by Jo Higgs
Christian Lee Hutson on his songs, stories, and the new lives they take on when he lets them go
Like a good short story collection to drop your soul into, character by character, word by word, Christian Lee Hutson’s Quitters is invested in the minutiae that beckons a sense of familiarity. His previous album, Beginners, was the product of seven years of writing, but Quitters cut the process to a year – and without losing any of the sensitivity, magic or sweetness.
Hutson’s musical work up until now attests to the sadly fading possibility of gradual ascendance. Big name cover-features seem to be increasingly arrived at by instantaneous “surprise – now I’m famous”-isms that even the “I’ve been following them since I heard [blank]” brigades can’t pretend to have been aware of – let alone pin-point the TikTok or meme that stratospheric-ised them.
Musicians like Hutson, who are still by all accounts young, but have an understated history of plying their trade are by this metric, are refreshing. Of course, I don’t mean to de-value the process a lot of contemporary artists go through, nor do I wish to position Hutson as an anomaly – he isn’t alone in his modest and patient ascendance – but something about it does seem particularly well-earned.
Quitters is officially Hutson’s second album, but lost somewhere in the ether are at least two prior albums. While Hutson reckons there’s still value in them, and he may eventually revisit the songs, he acknowledges that they primarily came to exist out of ‘compulsively recording and releasing what’s there at the time,’ and needing something to sell during his early 20s playing at ‘dive bars, coffee shops and spaghetti restaurants.’
‘I was listening to a lot of The Replacements, and Paul Westerberg’s solo record, Suicaine Gratification [when writing Quitters],’ Hutson recalls. ‘I love that record and wanted to do something of my own, but in that vein, in that spirit – not so much the arrangements themselves, but finding joy in the imperfections and messy guitar solos.’ Quitters isn’t so much about having sloppily drummed beats and piano vamps that spread over into the “wrong” notes, but about the vitality of the recording, in the ethic of not recording a song to death.
‘I get really burnt out doing lots of takes,’ Hutson laughs. ‘I stop caring, so we just try to get everything in a couple of attempts, so everyone knows what they’re playing, but not so well as to suck the life out of it.’ Naturally, as Hutson intended, the album isn’t perfect but it’s certainly correct, or right. It’s as it should be: alive.
The life of Quitters doesn’t stop in the vibrancy and ephemerality of its recording, but continues to grow and become something different with every eardrum it shakes. ‘I believe when you release a song or a film or whatever that you’re collaborating with the audience, and you get to make it about something together,’ Hutson considers. ‘I’m always way more interested in what something I wrote means to someone else than what it meant to me when I wrote it. Art’s always changing. It’s alive in a sense, like something changes and it becomes a different part of your past.’
Channelling an absurd blend of Roland Barthes and The Life of Pablo era Kanye (not altering the album post-release in quite as literal a sense), the notion of music being a medium that the audience’s interpretation of has such value, as well as being an alive and morphing entity at the behest of this interpretation, Hutson’s views on music are generously democratic and not lacking in modernity.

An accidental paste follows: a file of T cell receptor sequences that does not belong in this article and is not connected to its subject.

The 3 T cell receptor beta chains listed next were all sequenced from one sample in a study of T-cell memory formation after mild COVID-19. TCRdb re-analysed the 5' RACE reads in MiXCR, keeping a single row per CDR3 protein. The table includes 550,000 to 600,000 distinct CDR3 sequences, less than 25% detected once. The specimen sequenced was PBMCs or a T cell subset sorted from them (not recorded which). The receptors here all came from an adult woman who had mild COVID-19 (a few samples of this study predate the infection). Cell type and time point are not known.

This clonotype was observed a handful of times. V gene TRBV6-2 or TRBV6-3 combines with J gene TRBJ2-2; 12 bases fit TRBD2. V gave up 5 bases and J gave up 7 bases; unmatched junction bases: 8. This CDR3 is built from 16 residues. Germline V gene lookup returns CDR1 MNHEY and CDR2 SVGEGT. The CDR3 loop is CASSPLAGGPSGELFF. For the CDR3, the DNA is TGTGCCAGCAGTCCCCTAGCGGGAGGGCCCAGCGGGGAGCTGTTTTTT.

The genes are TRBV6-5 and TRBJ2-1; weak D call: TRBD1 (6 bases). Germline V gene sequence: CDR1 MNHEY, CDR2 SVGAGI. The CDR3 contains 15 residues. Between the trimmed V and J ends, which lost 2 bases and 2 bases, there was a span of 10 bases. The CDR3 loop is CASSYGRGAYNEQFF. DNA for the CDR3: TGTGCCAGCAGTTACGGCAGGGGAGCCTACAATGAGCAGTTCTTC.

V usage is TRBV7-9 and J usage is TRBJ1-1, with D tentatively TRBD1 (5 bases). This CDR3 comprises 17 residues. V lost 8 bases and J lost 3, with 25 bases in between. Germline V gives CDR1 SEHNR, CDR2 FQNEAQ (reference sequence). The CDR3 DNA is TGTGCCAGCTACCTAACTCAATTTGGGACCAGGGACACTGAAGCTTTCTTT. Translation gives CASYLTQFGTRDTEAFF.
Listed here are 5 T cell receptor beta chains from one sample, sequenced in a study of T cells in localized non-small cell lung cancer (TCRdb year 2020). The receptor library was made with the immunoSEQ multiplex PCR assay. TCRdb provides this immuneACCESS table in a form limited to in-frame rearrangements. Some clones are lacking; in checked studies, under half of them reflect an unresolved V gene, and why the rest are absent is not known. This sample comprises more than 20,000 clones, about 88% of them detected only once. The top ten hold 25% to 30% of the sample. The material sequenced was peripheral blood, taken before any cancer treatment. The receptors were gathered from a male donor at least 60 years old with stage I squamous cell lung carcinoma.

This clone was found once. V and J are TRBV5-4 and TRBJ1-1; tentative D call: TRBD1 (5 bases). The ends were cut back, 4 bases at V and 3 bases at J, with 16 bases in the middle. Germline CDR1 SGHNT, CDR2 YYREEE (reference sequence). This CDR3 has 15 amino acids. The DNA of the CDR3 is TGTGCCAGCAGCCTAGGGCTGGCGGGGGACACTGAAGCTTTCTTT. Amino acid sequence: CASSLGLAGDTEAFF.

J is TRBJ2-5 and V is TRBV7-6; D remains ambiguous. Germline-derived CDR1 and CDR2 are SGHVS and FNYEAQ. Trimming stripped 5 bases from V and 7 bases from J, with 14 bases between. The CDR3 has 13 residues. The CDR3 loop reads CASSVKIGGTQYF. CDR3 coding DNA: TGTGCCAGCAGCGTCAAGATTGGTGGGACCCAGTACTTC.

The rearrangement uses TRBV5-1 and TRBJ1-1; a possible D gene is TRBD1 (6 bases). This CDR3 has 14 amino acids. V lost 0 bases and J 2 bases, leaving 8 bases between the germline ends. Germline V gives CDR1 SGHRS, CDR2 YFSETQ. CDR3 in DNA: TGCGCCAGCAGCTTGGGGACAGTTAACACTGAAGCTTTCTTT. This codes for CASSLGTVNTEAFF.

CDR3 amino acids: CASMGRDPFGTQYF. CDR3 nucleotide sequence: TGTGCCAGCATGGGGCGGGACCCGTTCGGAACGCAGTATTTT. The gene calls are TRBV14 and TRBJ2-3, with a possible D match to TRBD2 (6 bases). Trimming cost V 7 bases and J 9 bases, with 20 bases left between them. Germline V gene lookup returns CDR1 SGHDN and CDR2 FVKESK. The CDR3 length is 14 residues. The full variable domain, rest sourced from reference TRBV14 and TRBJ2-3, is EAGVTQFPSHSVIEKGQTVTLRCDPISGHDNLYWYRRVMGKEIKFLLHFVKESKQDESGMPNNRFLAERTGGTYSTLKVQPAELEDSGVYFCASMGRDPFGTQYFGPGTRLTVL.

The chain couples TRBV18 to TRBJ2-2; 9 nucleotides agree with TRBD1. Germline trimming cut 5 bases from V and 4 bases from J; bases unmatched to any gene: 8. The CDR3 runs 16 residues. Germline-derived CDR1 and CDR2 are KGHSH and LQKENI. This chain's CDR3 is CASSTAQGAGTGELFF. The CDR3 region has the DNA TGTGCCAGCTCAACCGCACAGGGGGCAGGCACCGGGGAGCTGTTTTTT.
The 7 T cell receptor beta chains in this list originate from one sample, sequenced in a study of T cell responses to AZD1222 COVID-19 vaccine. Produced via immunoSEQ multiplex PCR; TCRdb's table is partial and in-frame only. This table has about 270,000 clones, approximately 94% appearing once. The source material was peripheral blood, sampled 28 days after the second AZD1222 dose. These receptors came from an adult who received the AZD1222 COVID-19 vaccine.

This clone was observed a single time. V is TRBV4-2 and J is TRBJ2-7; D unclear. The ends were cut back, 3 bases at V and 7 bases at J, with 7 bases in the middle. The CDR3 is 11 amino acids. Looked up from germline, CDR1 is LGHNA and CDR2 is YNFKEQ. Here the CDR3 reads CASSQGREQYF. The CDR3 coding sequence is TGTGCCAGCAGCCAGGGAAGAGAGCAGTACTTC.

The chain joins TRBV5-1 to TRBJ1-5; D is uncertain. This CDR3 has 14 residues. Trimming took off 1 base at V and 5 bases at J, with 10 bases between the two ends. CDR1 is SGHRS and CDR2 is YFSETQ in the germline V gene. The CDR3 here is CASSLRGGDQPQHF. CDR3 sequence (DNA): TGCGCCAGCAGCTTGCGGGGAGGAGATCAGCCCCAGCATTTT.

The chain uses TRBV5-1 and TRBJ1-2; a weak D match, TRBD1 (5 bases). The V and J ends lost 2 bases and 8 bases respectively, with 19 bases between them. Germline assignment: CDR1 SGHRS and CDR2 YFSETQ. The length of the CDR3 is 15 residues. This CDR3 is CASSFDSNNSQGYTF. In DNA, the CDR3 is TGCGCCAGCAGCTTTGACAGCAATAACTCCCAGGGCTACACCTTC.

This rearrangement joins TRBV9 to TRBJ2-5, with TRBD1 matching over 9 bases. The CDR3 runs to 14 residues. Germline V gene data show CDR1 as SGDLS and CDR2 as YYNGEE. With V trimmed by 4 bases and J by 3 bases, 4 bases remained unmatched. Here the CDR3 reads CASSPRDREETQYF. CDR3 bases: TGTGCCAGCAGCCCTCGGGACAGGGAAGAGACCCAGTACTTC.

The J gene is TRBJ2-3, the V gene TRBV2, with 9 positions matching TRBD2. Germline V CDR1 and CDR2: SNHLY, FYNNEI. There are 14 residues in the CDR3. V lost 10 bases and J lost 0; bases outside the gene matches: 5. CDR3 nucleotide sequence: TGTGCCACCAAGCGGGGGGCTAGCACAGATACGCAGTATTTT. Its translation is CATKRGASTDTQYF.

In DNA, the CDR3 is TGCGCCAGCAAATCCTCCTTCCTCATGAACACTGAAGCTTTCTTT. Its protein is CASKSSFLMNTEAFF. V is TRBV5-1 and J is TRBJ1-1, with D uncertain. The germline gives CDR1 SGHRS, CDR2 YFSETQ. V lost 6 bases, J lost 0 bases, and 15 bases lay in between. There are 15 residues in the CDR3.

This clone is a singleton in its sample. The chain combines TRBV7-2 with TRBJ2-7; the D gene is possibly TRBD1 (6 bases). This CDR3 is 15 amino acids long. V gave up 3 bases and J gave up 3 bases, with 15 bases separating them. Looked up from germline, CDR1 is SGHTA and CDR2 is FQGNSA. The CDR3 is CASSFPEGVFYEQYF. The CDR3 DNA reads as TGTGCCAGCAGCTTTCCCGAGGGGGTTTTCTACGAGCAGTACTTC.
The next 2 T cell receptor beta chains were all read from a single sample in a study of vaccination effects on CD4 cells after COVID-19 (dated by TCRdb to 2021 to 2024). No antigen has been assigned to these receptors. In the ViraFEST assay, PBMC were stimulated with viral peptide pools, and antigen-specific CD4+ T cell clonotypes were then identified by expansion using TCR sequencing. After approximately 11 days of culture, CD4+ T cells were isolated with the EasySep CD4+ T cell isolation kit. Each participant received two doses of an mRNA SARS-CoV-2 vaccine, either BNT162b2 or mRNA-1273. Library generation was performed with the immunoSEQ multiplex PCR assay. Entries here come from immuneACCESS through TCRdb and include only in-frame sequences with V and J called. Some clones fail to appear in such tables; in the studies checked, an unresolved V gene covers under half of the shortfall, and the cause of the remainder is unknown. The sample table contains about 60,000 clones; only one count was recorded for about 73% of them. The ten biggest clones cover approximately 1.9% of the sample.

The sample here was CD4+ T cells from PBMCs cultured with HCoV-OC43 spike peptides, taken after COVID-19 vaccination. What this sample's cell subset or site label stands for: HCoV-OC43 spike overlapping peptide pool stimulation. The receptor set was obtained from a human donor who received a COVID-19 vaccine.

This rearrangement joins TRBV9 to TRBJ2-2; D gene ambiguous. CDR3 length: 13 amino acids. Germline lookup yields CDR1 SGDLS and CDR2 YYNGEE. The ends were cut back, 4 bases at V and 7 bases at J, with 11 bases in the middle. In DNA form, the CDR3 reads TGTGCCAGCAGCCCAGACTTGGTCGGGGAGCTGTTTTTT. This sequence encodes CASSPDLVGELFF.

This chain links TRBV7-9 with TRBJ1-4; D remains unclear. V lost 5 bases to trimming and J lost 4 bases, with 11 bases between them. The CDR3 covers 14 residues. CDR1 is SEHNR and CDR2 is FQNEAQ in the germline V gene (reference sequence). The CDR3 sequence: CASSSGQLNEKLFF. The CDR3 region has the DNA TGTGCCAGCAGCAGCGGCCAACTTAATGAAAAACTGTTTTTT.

As romantic as it is to value a listener’s role so highly, the work that Hutson and co. invested into Quitters is hard to brush over. Stemming from a love of words, specifically the short story form, he laughs that, ‘As a kid, I really wanted to be a novelist, but then I got a guitar.’ The lyrical nature of Hutson’s aspirations weren’t lost in their fusing with guitar music; Quitters is written as if a series of short stories – each character having a life with troubles and desires of their own. It is in fact these characters that, in their actions, provide the album its title. ‘There’s a lot of different types of quitting throughout the record: someone’s getting a divorce, someone’s quitting their job; I don’t know, there’s just a lot of people trying to make massive changes in their lives.’ Shortly before the release of Quitters, the curiously lovely short story Codependence Day was published on Talkhouse, if further testimony to Hutson’s story-telling ability is required.
The stories carry their own beauty, but, of course, the instrumentation and melodies are equally as important. From early pandemic days ‘sitting in my little apartment with a guitar trying to keep my mind busy and come up with new stuff,’ to entering the studio with such esteemed friends as producers in Phoebe Bridgers and Conor Oberst, Quitters takes the same template as Beginners, but brings in more expansive arrangements. Age Difference stuns as a notably beautiful arrangement. Hutson recalls that ‘we were going to keep it really simple – guitar and voice, but on my demos from home, I had done some backwards guitar stuff, which Conor suggested we could re-do with backwards trumpet loops’ – a suggestion that pays dividends by helping capture one of the most tender recordings of Hutson’s career.
Just like Beginners is not truly the beginning for Christian Lee Hutson, Quitters certainly isn’t any attempt at quitting. Life, as a crucial element of Quitters, whether through the lives detailed in the songs or the new life of its own the album endeavours upon come its release, will keep on going and imprint its own impressions on the songs by this wonderful guitar-wielding story-teller.